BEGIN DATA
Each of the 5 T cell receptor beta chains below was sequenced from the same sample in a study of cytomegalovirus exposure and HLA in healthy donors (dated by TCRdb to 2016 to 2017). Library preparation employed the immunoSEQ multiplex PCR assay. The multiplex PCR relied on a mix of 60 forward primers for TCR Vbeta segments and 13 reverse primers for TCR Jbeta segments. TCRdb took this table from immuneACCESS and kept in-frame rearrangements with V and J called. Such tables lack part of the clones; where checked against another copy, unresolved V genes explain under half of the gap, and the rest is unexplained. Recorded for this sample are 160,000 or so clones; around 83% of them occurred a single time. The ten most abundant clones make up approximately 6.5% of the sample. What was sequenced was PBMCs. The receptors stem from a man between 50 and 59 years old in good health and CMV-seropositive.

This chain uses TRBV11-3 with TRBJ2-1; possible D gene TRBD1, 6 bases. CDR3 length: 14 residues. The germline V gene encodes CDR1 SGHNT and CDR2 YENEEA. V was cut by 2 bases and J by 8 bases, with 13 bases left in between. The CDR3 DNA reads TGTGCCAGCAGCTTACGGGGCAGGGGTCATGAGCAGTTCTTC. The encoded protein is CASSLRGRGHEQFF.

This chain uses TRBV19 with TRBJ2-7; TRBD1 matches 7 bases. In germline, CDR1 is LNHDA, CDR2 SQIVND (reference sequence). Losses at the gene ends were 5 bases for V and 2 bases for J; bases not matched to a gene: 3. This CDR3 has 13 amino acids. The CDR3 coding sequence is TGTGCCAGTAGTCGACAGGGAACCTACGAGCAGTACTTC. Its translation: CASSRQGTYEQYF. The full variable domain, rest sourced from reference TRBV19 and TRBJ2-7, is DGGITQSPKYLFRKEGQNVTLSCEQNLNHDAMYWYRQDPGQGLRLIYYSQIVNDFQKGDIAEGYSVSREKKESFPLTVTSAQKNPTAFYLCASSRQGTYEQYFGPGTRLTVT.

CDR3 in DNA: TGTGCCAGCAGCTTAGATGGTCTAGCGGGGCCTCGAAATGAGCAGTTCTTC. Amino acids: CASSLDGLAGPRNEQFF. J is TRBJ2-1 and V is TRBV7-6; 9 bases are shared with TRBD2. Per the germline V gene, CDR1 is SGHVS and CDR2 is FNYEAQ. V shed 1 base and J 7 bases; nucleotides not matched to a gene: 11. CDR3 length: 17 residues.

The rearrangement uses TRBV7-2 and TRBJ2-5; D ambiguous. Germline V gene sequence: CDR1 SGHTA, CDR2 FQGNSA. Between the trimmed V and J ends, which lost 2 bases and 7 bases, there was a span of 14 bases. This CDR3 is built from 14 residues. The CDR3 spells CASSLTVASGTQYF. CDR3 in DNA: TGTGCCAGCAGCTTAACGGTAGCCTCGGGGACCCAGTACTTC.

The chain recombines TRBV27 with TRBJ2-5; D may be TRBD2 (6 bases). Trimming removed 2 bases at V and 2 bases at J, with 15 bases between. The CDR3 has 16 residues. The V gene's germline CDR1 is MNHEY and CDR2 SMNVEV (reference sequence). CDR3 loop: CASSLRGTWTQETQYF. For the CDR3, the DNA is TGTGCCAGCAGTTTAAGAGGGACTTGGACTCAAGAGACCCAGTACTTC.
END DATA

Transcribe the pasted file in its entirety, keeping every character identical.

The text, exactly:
Each of the 5 T cell receptor beta chains below was sequenced from the same sample in a study of cytomegalovirus exposure and HLA in healthy donors (dated by TCRdb to 2016 to 2017). Library preparation employed the immunoSEQ multiplex PCR assay. The multiplex PCR relied on a mix of 60 forward primers for TCR Vbeta segments and 13 reverse primers for TCR Jbeta segments. TCRdb took this table from immuneACCESS and kept in-frame rearrangements with V and J called. Such tables lack part of the clones; where checked against another copy, unresolved V genes explain under half of the gap, and the rest is unexplained. Recorded for this sample are 160,000 or so clones; around 83% of them occurred a single time. The ten most abundant clones make up approximately 6.5% of the sample. What was sequenced was PBMCs. The receptors stem from a man between 50 and 59 years old in good health and CMV-seropositive.

This chain uses TRBV11-3 with TRBJ2-1; possible D gene TRBD1, 6 bases. CDR3 length: 14 residues. The germline V gene encodes CDR1 SGHNT and CDR2 YENEEA. V was cut by 2 bases and J by 8 bases, with 13 bases left in between. The CDR3 DNA reads TGTGCCAGCAGCTTACGGGGCAGGGGTCATGAGCAGTTCTTC. The encoded protein is CASSLRGRGHEQFF.

This chain uses TRBV19 with TRBJ2-7; TRBD1 matches 7 bases. In germline, CDR1 is LNHDA, CDR2 SQIVND (reference sequence). Losses at the gene ends were 5 bases for V and 2 bases for J; bases not matched to a gene: 3. This CDR3 has 13 amino acids. The CDR3 coding sequence is TGTGCCAGTAGTCGACAGGGAACCTACGAGCAGTACTTC. Its translation: CASSRQGTYEQYF. The full variable domain, rest sourced from reference TRBV19 and TRBJ2-7, is DGGITQSPKYLFRKEGQNVTLSCEQNLNHDAMYWYRQDPGQGLRLIYYSQIVNDFQKGDIAEGYSVSREKKESFPLTVTSAQKNPTAFYLCASSRQGTYEQYFGPGTRLTVT.

CDR3 in DNA: TGTGCCAGCAGCTTAGATGGTCTAGCGGGGCCTCGAAATGAGCAGTTCTTC. Amino acids: CASSLDGLAGPRNEQFF. J is TRBJ2-1 and V is TRBV7-6; 9 bases are shared with TRBD2. Per the germline V gene, CDR1 is SGHVS and CDR2 is FNYEAQ. V shed 1 base and J 7 bases; nucleotides not matched to a gene: 11. CDR3 length: 17 residues.

The rearrangement uses TRBV7-2 and TRBJ2-5; D ambiguous. Germline V gene sequence: CDR1 SGHTA, CDR2 FQGNSA. Between the trimmed V and J ends, which lost 2 bases and 7 bases, there was a span of 14 bases. This CDR3 is built from 14 residues. The CDR3 spells CASSLTVASGTQYF. CDR3 in DNA: TGTGCCAGCAGCTTAACGGTAGCCTCGGGGACCCAGTACTTC.

The chain recombines TRBV27 with TRBJ2-5; D may be TRBD2 (6 bases). Trimming removed 2 bases at V and 2 bases at J, with 15 bases between. The CDR3 has 16 residues. The V gene's germline CDR1 is MNHEY and CDR2 SMNVEV (reference sequence). CDR3 loop: CASSLRGTWTQETQYF. For the CDR3, the DNA is TGTGCCAGCAGTTTAAGAGGGACTTGGACTCAAGAGACCCAGTACTTC.